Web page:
Scurrie Gets Major Upgrades for Franklin 2008

Scurrie performed pretty well at Motorama, but exposed a couple of big problems. The first was the weakness of the drive gearboxes. The motors are powerful enough at 7.2 volts, and the speed controllers can handle it, but the gearboxes aren't very sturdy. Many people actually said a good hit in the beetle class had broken the same motors on their bots. I wanted to upgrade to the next size up (the 36mm gearboxes) but didn't have any weight to spare. The other problem was the ease with which the shaft could be bent on a big hit. I needed a better shaft solution.

Well, it was time to get serious on this bot and actually buy some components that were made for it now that we had proven that it could work. The old batteries from 2003 were starting to struggle a little by now and I decided it was time to replace them. A new kind of battery called the A123 M1 Cell had just come out. It boasted very high power-to-weight ratio, low weight, and a capacity that was well-suited to 12 and 30 pound robots. The cells were a good fit between the volatile Lithium Polymer cells and much heavier Nickel based chemistries.

I decided I would try to build a split-battery system, with 5 cells running the weapon and 2 cells running the drive system. I could maybe have pushed it to 3 cells on the drive system but didn't know if 9.9 volts would be too much. This battery layout would let me eliminate the extra 8oz battery pack from the bot, while weighing just under the weight of the single 12 cell weapon pack I had before. The wiring would be more complicated, but the extra weight and space would allow me to upgrade the drive gearboxes to the bigger versions.

I later wrote an article for Servo magazine on how the battery system was created, but the simplest way to explain it is this drawing. You can see that the system takes two switches because I wasn't sure whether my weapon controller was opto-isolated. The two switches weren't too much of a pain, and it worked perfectly as long as I always turned the drive switch on first. This allowed me to have a ~18v rail for the weapon and a ~7v rail for the drive without separate batteries like the old version.

These are the upgrade internals of Scurrie. You can see the two flat A123 cell packs. The 2-cell is bottom-middle, and the 3-cell is middle-left. The bigger gearboxes are also installed. What you can't see in this picture very well is that I added outbard bearing supports to the motors so the wheels are now double-hung. This takes much of the load off of the gearboxes. This created a huge increase in reliability.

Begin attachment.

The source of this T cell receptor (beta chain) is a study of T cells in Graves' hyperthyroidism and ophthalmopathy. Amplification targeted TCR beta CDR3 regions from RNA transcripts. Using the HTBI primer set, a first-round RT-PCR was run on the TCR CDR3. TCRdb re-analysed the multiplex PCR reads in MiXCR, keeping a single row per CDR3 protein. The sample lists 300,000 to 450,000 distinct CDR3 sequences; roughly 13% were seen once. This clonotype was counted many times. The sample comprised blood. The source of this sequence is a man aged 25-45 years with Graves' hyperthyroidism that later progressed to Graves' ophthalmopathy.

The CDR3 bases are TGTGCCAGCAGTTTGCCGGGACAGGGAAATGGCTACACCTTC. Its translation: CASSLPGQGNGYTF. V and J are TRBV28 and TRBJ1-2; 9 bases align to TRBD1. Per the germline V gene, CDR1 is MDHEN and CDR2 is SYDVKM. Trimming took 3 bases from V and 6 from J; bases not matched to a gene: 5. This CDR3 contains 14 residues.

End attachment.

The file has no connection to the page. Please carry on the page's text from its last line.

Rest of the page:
Also in this picture you can sorta see the improved weapon mount. It now spans the entire front of the bot to brace both frame pieces. I added frame cross supports at the other corners too, to resist horizontal loads. This resulted in a very strong frame.

I had a local machine shop turn a weapon shaft for me out of a single billet of 4130. The shaft was then hardened to Rc40, which made it much, much stronger than the old one. Combine that with a lower profile filet on the inside of the shaft because it was turned instead of welded and you get much better support for the blade. I also had the blade hardened to Rc 35 to improve its stiffness. The guys at Peters' Heat Treat did a great job, and actually did it for free because I was a referee/judge at the Meadville robot competition, which they sponsor.

The outside of the bot was greatly improved as well. I added big looped wheel guards around the wheels to fend of horizontal attacks by removing any sharp corners and providing a large air gap. This picture was taken after the competition, and I think it held up great. It's amazing that the smaller and lighter batteries could give me enough weight to coat the entire bot in aluminum as well.

Ok, now that I made you read all of that, here's a video overview of the changes. Sorry for the bad lighting!

Check out how the bot did at Franklin Institute 2008.